That stark message was joined by a more self-involved-sounding soliloquy from Jordan: "What if my name wasn't in lights?" Michael said in the ad as he stood alone in a gym, shooting one free throw after another. "Can you imagine it?...I can."
Jordan doesn't like to do commercials right before the playoffs, but when he saw the copy, he thought the message conformed with his growing ambivalence toward celebrity. Jordan says that what he really wanted to say in the spot was, "Aside from all the commercialism, the game's still fun." The ad also conveyed a get-off-my-back attitude, and the ingratitude some perceived in the spot was complicated by Jordan's furious reaction to reports that he had lost huge sums gambling on golf.
Just before one postseason game Jordan laced up a pair of the 1994 Air Jordan prototypes during a morning practice, and from a lone, murky photograph of the new shoes in one local newspaper, 300 people called the Chicago Nike Town to ask when the shoes would be in stock. However, in stores like the Essex House of Fashion, Air Jordan was taking a hit. "It's not just the gambling stuff," said Roth. "The kids talk about Michael's problems, but for two months it's been all Barkley. The Air Force Max is hot, and from this level it looks like Air Jordan is finished."
Mourning had finished the regular season ranked 15th in the NBA in scoring, 14th in rebounds and fourth in blocked shots, and he had waited patiently to star in his own Nike commercial. But when the company executives saw the creative package offered by Wieden & Kennedy, the Portland agency that has done most of Nike's advertising, they told the copywriters to try again. So Mourning entered the playoffs without a signature commercial. Despite his brilliant efforts, in particular against the New York Knicks in prime time during the second round, he would have to wait to be elevated to a household name.
In late July, Steve Miller and the other Nike sports marketers were still jockeying to sign Chris Webber and Anfernee Hardaway to shoe contracts. Jamal Mashburn had taken a $6 million dollar contract plus a red Ferrari to go with the Italian shoe company Fila. Bobby Hurley had signed up with the Foot Locker retail chain, which had promised him a signature shoe as part of its new ITZ (In the Zone) line.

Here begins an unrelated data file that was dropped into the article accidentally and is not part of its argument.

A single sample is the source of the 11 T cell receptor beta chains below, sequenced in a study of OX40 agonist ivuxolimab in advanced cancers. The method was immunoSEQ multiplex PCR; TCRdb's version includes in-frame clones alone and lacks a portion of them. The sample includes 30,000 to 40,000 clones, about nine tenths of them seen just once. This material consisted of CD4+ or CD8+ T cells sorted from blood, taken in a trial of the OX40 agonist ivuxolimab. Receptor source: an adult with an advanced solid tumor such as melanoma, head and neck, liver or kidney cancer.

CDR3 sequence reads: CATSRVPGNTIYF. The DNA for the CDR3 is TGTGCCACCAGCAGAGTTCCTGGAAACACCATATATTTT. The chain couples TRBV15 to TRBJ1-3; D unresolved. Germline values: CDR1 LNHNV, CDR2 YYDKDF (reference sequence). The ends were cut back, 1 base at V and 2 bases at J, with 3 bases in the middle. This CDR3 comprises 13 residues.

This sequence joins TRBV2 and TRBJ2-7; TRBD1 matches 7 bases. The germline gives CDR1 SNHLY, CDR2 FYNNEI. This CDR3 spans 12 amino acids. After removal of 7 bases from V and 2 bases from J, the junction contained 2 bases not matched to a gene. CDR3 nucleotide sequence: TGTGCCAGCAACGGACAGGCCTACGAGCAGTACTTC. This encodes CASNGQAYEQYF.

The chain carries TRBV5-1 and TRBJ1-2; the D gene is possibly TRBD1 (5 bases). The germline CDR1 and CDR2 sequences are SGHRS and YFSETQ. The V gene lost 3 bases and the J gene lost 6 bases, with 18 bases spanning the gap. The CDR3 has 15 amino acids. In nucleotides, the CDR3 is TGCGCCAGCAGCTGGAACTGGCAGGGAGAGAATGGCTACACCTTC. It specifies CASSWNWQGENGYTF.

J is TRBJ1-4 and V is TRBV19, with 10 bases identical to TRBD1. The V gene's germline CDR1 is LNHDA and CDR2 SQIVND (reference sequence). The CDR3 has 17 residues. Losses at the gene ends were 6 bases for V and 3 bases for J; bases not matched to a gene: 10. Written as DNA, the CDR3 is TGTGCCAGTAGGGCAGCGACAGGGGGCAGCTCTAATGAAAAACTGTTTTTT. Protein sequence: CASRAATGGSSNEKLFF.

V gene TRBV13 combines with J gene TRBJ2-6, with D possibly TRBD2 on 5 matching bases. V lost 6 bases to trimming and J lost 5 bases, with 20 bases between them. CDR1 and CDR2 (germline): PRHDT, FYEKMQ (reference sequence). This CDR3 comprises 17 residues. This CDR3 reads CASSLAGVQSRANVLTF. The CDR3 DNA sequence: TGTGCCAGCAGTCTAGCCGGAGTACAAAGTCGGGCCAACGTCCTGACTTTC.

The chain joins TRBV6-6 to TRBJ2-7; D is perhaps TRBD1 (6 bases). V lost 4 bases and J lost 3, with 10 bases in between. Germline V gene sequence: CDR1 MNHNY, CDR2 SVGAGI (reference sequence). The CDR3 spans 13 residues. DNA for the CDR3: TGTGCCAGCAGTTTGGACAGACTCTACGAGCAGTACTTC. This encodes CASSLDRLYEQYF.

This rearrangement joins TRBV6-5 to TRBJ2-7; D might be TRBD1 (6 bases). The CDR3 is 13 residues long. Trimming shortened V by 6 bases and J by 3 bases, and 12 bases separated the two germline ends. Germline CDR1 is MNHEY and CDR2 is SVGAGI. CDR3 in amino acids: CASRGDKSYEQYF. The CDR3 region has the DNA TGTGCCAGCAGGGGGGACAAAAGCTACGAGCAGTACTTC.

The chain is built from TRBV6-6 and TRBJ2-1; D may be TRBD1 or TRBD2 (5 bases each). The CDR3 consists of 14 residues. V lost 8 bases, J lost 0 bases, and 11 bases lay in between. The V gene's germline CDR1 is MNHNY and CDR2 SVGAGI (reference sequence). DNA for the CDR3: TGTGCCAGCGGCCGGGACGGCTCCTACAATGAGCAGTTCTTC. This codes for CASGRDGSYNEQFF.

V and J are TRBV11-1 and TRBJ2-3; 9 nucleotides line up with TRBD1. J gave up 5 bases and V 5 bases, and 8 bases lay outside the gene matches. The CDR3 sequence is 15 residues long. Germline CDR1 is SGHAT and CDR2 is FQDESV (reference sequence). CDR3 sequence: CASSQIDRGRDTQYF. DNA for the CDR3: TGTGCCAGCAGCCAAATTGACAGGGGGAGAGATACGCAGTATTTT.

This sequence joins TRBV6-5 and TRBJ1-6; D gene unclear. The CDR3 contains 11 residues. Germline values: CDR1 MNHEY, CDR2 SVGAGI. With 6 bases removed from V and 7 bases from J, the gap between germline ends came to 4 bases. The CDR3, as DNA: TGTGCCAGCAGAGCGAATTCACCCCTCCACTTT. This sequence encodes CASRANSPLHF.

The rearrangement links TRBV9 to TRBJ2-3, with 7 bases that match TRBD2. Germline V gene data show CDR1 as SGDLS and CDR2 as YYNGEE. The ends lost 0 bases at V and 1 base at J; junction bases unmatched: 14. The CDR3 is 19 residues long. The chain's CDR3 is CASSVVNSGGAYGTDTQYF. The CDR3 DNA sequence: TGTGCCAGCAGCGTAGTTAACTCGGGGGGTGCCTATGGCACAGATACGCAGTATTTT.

The University of Miami joined the Nike "total university relationship" camp, and as part of a deal that would mean several hundred thousand dollars to the school—during the same week the Air Carnivore arrived at the Essex House of Fashion—the University of North Carolina joined the new-look Nike fold. Longtime Converse coach Dean Smith reported that he had put the matter to a vote among his senior players.
Meanwhile, projections of single-digit growth in 1994, instead of the double-digit increases Wall Street has come to expect, sent the value of Nike shares down to $56 from a high of $90 only a few quarters earlier. Knight said Nike's response would be to continue its "relentless strategy" to invest abroad and "strengthen the brand."
"We'll keep pushing wherever we can," says Knight, "because an essential part of this culture says that we're a growth company. The idea of Nike as some sort of stable, slow-growing, high-dividend-paying company doesn't compute around here."
Senior executives talk of Nike's becoming "an experience company" and an entertainment corporation of the future. They talk of a Nike theme park loaded with digitized virtual reality booths in which participants can virtually experience the best golf holes in the world or go one-on-one with Jordan or those who come after him. An alliance with director George Lucas's Lucasfilm is in the works to develop futuristic sports entertainments. "Retailing and entertainment are moving together," Knight says. "If you look at Nike Town, at the talent we have and at the sports agency business, you can sec new directions."
Knight says he also wouldn't rule out buying a team or other sports-related companies, if promoting, protecting and controlling the brand and Nike's carefully wrought image is the result. During the first week in August, Phoenix Sun owner Jerry Colangelo announced that he was trying to draft Knight as a co-owner of a franchise that would bring major league baseball to Phoenix. Meetings have also been held to discuss a Nike-backed pro basketball league in Asia, and the company has even floated the idea of sponsoring a college football national championship playoff. "But I do want to stop fighting so much with governing bodies and leagues," Knight says. "It's easier to fight when you're the little guy. Even though we still think the old way, being Number One means that you simply can't fight all the time. We have to start waiting for the really big fights."